I’ve never liked my last name. It’s just plain weird, and I don’t have the kind of connection with the greater Sacharin family that might have made its oddness endearing rather than burdensome. I spent my younger years waiting for the day I could ditch it for something strangers would know how to pronounce. Something I wouldn’t have to spell out over the phone. And, above, all, something not quite so eminently mockable—if I never hear another joke about artificial sweeteners again, it will be too soon. Because my name is one so outlandishly bad, it seemed almost inevitable that any man I might get involved with would have a better one.
Now that the prospect of a name change is no longer hypothetical, though, I’ve changed my tune. I feel bad admitting this, but it’s partly down to the fact that Ben’s last name is every bit as weird as mine—sorry Ben! I’ve accepted that my dreams of a “normal” last name are not to be, but the prospect of going to all the trouble of changing my name for one that’s roughly comparable to what I already have isn’t very appealing.
But changing your name isn’t all that much trouble, you may be thinking. For most brides, that may be true. But I’d have to do it in not one but two countries. And while I gather that it can all be done by mail in the UK, that’s not the case in the US. I don’t know that I’ll be in the States much post-wedding, and I’d certainly prefer not to spend whatever time I have there waiting in line at the bank or the DMV. You may recall from my posts about the visa process that I get unduly jittery about bureaucratic processes of all stripes, which makes the admin side of the name change that much less appealing.
Plus, the idea of changing my name is disconcerting. I’ve lived with my last name for nearly 30 years now. Like it or not, my name is part of my identity. I can’t say I’ve built up a massive professional reputation or anything like that, but I’ve done a lot as Emily Sacharin, and I’m not ready to separate myself from all of those things, if that makes any sense. Maybe someday I will be, but not right now.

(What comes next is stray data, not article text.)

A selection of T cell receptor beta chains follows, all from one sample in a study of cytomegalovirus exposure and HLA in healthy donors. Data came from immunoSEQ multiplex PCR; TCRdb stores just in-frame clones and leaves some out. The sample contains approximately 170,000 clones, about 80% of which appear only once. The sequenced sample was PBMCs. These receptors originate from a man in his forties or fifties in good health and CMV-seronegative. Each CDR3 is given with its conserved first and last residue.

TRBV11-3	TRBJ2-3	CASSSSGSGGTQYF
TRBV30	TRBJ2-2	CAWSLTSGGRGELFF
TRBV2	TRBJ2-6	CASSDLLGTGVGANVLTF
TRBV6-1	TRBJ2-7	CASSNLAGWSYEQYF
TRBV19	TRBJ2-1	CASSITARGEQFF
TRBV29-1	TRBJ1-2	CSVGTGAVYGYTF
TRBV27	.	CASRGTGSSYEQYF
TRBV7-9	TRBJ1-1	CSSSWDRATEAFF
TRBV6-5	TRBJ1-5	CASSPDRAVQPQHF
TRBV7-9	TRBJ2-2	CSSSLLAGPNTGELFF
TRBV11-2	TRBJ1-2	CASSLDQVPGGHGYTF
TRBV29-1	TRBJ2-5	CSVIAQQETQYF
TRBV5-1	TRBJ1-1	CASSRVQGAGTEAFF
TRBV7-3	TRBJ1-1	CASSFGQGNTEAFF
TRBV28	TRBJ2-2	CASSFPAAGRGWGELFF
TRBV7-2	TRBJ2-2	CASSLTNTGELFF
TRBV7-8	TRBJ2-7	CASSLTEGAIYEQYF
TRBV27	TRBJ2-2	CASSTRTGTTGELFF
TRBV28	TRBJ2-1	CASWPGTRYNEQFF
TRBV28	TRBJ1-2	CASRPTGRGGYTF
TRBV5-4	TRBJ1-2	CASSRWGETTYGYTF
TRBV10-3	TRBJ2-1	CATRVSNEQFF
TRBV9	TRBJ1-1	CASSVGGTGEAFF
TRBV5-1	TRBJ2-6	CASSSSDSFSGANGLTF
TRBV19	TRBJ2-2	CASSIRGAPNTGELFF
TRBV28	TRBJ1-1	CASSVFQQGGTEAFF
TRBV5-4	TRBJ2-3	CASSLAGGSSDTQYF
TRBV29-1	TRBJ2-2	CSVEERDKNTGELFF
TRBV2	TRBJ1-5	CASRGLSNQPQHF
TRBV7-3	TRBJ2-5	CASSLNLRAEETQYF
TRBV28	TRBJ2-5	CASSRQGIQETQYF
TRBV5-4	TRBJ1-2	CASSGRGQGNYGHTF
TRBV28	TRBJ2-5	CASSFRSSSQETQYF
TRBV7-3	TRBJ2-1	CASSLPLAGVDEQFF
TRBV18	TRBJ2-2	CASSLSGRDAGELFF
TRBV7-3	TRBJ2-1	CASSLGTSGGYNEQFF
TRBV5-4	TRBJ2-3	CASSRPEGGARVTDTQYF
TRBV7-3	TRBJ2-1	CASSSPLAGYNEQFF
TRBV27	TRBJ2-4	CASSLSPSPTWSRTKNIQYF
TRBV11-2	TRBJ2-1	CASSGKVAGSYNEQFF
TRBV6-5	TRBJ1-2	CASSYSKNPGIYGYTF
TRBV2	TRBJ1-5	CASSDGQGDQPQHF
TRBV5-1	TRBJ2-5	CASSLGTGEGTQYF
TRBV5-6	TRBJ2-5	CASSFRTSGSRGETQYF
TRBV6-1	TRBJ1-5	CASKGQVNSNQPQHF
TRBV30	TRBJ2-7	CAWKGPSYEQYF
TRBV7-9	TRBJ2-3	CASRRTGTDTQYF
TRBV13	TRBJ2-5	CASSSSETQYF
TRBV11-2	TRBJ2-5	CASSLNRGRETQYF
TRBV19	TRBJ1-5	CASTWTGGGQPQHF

When I told Ben about my decision, I think he was a little disappointed. In a lot of ways we’re pretty old-fashioned, and it might have come as a surprise that I’m going the other direction on this name change business. There’s also the issue of us having (or not having) a shared family name. I’m happy for our future children to take his name—there’s no way we’re hyphenating, and I have no particular desire to pass mine on in any case. But I’m not sure when the time comes I’ll feel 100% great about not sharing a name with them. I figure I can reassess if and when it becomes an issue, though—there’s nothing stopping me from making the change a few years down the line if I change my mind. There’s also the option of going by Ben’s name socially and listing myself under it in school directories and whatnot while staying a Sacharin for legal purposes.
I get the sense that it’s much rarer to keep one’s name in the UK, where I’ll be living as a married lady, than it is in the US, where I’m from. It seems like it’s really the exception not to change it (or at least to hyphenate, or double-barrel as you Brits would say) in England I don’t have a ton of married friends, but most of my girlfriends stateside plan to keep their names when the time comes. Some are quite dogmatic about it, and others just find it doesn’t feel quite right to change for whatever combination of reasons.
How about you, married and soon-to-be-married readers? What did you do, or do you plan to do? Was it a clear-cut decision, or were you torn? As someone in the latter camp, I find it really interesting to hear different perspectives and stories.